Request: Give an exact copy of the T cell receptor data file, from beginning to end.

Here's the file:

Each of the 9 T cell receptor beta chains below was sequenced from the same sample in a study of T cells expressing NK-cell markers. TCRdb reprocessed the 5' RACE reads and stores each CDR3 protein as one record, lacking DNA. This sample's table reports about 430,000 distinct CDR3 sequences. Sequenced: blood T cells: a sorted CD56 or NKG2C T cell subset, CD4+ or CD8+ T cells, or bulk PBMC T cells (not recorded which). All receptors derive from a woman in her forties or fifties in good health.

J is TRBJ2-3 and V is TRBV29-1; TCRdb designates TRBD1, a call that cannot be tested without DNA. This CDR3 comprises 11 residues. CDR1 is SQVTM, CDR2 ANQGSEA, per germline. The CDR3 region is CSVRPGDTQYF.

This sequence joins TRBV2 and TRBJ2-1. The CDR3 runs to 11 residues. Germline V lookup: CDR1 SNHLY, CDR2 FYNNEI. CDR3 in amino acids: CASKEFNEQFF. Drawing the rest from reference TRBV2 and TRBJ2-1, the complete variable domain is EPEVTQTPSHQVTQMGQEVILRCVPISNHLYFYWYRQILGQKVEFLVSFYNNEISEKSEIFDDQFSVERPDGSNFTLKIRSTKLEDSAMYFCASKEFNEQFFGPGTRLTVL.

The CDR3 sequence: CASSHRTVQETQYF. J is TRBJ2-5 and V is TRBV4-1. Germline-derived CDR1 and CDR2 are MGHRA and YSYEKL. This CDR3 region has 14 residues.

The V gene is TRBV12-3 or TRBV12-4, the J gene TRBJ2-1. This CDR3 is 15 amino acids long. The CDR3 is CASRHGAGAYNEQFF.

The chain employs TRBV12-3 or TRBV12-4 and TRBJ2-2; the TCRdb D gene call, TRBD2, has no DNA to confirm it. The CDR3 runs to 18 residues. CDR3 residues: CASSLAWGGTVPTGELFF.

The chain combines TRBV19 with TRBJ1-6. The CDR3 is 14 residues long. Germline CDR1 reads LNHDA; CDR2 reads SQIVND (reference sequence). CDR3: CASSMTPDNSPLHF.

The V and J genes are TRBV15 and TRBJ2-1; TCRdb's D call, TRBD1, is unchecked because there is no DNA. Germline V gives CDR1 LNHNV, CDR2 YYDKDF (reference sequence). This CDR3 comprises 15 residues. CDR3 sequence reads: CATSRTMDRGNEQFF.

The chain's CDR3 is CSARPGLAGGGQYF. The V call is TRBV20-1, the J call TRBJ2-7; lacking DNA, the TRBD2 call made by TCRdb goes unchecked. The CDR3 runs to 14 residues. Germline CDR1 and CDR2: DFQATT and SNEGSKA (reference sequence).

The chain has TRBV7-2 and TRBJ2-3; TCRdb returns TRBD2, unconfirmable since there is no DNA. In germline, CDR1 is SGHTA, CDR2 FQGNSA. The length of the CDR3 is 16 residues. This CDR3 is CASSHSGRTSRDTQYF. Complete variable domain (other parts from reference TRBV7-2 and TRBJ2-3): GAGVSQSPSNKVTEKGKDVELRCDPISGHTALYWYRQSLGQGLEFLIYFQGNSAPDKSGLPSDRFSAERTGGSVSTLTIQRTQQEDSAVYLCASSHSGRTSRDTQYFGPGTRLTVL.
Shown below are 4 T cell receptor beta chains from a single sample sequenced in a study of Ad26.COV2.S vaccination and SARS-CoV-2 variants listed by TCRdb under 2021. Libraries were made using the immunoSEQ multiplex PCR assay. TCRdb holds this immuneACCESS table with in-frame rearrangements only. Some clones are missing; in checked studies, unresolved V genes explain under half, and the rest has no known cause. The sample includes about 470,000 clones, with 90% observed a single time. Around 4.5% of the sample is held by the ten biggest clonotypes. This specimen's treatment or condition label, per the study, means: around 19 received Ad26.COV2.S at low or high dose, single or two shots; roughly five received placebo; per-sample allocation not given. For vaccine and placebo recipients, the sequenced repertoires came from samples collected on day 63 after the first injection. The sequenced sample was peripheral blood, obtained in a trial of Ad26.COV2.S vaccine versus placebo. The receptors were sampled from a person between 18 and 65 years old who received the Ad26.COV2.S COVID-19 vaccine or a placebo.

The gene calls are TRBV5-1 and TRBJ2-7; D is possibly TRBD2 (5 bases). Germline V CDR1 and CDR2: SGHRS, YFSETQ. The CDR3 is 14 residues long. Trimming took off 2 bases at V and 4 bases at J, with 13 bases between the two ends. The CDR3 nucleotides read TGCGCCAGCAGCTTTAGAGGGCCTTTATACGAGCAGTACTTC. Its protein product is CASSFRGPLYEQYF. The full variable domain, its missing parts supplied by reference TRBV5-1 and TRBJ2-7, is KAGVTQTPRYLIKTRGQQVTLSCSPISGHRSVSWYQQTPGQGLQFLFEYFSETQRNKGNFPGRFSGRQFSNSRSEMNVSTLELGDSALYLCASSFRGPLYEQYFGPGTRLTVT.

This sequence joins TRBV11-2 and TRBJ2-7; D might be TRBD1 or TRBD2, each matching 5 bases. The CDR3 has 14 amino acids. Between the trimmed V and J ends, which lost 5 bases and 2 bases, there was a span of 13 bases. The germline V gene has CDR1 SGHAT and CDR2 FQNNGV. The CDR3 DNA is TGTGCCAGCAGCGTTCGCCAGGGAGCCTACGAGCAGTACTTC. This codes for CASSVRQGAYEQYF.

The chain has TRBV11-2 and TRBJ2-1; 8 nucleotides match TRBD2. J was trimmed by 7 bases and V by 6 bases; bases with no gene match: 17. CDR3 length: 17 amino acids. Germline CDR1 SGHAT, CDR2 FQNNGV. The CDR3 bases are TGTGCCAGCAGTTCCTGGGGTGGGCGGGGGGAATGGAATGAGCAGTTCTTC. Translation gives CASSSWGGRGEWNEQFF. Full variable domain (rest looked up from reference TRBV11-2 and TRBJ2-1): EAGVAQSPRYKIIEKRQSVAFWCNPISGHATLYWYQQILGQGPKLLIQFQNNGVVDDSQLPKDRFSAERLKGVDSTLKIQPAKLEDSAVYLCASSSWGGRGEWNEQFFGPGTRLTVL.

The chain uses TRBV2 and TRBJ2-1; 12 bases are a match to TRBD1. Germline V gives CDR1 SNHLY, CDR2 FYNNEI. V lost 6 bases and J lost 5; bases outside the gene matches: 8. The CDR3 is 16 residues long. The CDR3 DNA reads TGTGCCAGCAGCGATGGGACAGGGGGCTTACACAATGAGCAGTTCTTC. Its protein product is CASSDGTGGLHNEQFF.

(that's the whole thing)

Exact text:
Each of the 9 T cell receptor beta chains below was sequenced from the same sample in a study of T cells expressing NK-cell markers. TCRdb reprocessed the 5' RACE reads and stores each CDR3 protein as one record, lacking DNA. This sample's table reports about 430,000 distinct CDR3 sequences. Sequenced: blood T cells: a sorted CD56 or NKG2C T cell subset, CD4+ or CD8+ T cells, or bulk PBMC T cells (not recorded which). All receptors derive from a woman in her forties or fifties in good health.

J is TRBJ2-3 and V is TRBV29-1; TCRdb designates TRBD1, a call that cannot be tested without DNA. This CDR3 comprises 11 residues. CDR1 is SQVTM, CDR2 ANQGSEA, per germline. The CDR3 region is CSVRPGDTQYF.

This sequence joins TRBV2 and TRBJ2-1. The CDR3 runs to 11 residues. Germline V lookup: CDR1 SNHLY, CDR2 FYNNEI. CDR3 in amino acids: CASKEFNEQFF. Drawing the rest from reference TRBV2 and TRBJ2-1, the complete variable domain is EPEVTQTPSHQVTQMGQEVILRCVPISNHLYFYWYRQILGQKVEFLVSFYNNEISEKSEIFDDQFSVERPDGSNFTLKIRSTKLEDSAMYFCASKEFNEQFFGPGTRLTVL.

The CDR3 sequence: CASSHRTVQETQYF. J is TRBJ2-5 and V is TRBV4-1. Germline-derived CDR1 and CDR2 are MGHRA and YSYEKL. This CDR3 region has 14 residues.

The V gene is TRBV12-3 or TRBV12-4, the J gene TRBJ2-1. This CDR3 is 15 amino acids long. The CDR3 is CASRHGAGAYNEQFF.

The chain employs TRBV12-3 or TRBV12-4 and TRBJ2-2; the TCRdb D gene call, TRBD2, has no DNA to confirm it. The CDR3 runs to 18 residues. CDR3 residues: CASSLAWGGTVPTGELFF.

The chain combines TRBV19 with TRBJ1-6. The CDR3 is 14 residues long. Germline CDR1 reads LNHDA; CDR2 reads SQIVND (reference sequence). CDR3: CASSMTPDNSPLHF.

The V and J genes are TRBV15 and TRBJ2-1; TCRdb's D call, TRBD1, is unchecked because there is no DNA. Germline V gives CDR1 LNHNV, CDR2 YYDKDF (reference sequence). This CDR3 comprises 15 residues. CDR3 sequence reads: CATSRTMDRGNEQFF.

The chain's CDR3 is CSARPGLAGGGQYF. The V call is TRBV20-1, the J call TRBJ2-7; lacking DNA, the TRBD2 call made by TCRdb goes unchecked. The CDR3 runs to 14 residues. Germline CDR1 and CDR2: DFQATT and SNEGSKA (reference sequence).

The chain has TRBV7-2 and TRBJ2-3; TCRdb returns TRBD2, unconfirmable since there is no DNA. In germline, CDR1 is SGHTA, CDR2 FQGNSA. The length of the CDR3 is 16 residues. This CDR3 is CASSHSGRTSRDTQYF. Complete variable domain (other parts from reference TRBV7-2 and TRBJ2-3): GAGVSQSPSNKVTEKGKDVELRCDPISGHTALYWYRQSLGQGLEFLIYFQGNSAPDKSGLPSDRFSAERTGGSVSTLTIQRTQQEDSAVYLCASSHSGRTSRDTQYFGPGTRLTVL.
Shown below are 4 T cell receptor beta chains from a single sample sequenced in a study of Ad26.COV2.S vaccination and SARS-CoV-2 variants listed by TCRdb under 2021. Libraries were made using the immunoSEQ multiplex PCR assay. TCRdb holds this immuneACCESS table with in-frame rearrangements only. Some clones are missing; in checked studies, unresolved V genes explain under half, and the rest has no known cause. The sample includes about 470,000 clones, with 90% observed a single time. Around 4.5% of the sample is held by the ten biggest clonotypes. This specimen's treatment or condition label, per the study, means: around 19 received Ad26.COV2.S at low or high dose, single or two shots; roughly five received placebo; per-sample allocation not given. For vaccine and placebo recipients, the sequenced repertoires came from samples collected on day 63 after the first injection. The sequenced sample was peripheral blood, obtained in a trial of Ad26.COV2.S vaccine versus placebo. The receptors were sampled from a person between 18 and 65 years old who received the Ad26.COV2.S COVID-19 vaccine or a placebo.

The gene calls are TRBV5-1 and TRBJ2-7; D is possibly TRBD2 (5 bases). Germline V CDR1 and CDR2: SGHRS, YFSETQ. The CDR3 is 14 residues long. Trimming took off 2 bases at V and 4 bases at J, with 13 bases between the two ends. The CDR3 nucleotides read TGCGCCAGCAGCTTTAGAGGGCCTTTATACGAGCAGTACTTC. Its protein product is CASSFRGPLYEQYF. The full variable domain, its missing parts supplied by reference TRBV5-1 and TRBJ2-7, is KAGVTQTPRYLIKTRGQQVTLSCSPISGHRSVSWYQQTPGQGLQFLFEYFSETQRNKGNFPGRFSGRQFSNSRSEMNVSTLELGDSALYLCASSFRGPLYEQYFGPGTRLTVT.

This sequence joins TRBV11-2 and TRBJ2-7; D might be TRBD1 or TRBD2, each matching 5 bases. The CDR3 has 14 amino acids. Between the trimmed V and J ends, which lost 5 bases and 2 bases, there was a span of 13 bases. The germline V gene has CDR1 SGHAT and CDR2 FQNNGV. The CDR3 DNA is TGTGCCAGCAGCGTTCGCCAGGGAGCCTACGAGCAGTACTTC. This codes for CASSVRQGAYEQYF.

The chain has TRBV11-2 and TRBJ2-1; 8 nucleotides match TRBD2. J was trimmed by 7 bases and V by 6 bases; bases with no gene match: 17. CDR3 length: 17 amino acids. Germline CDR1 SGHAT, CDR2 FQNNGV. The CDR3 bases are TGTGCCAGCAGTTCCTGGGGTGGGCGGGGGGAATGGAATGAGCAGTTCTTC. Translation gives CASSSWGGRGEWNEQFF. Full variable domain (rest looked up from reference TRBV11-2 and TRBJ2-1): EAGVAQSPRYKIIEKRQSVAFWCNPISGHATLYWYQQILGQGPKLLIQFQNNGVVDDSQLPKDRFSAERLKGVDSTLKIQPAKLEDSAVYLCASSSWGGRGEWNEQFFGPGTRLTVL.

The chain uses TRBV2 and TRBJ2-1; 12 bases are a match to TRBD1. Germline V gives CDR1 SNHLY, CDR2 FYNNEI. V lost 6 bases and J lost 5; bases outside the gene matches: 8. The CDR3 is 16 residues long. The CDR3 DNA reads TGTGCCAGCAGCGATGGGACAGGGGGCTTACACAATGAGCAGTTCTTC. Its protein product is CASSDGTGGLHNEQFF.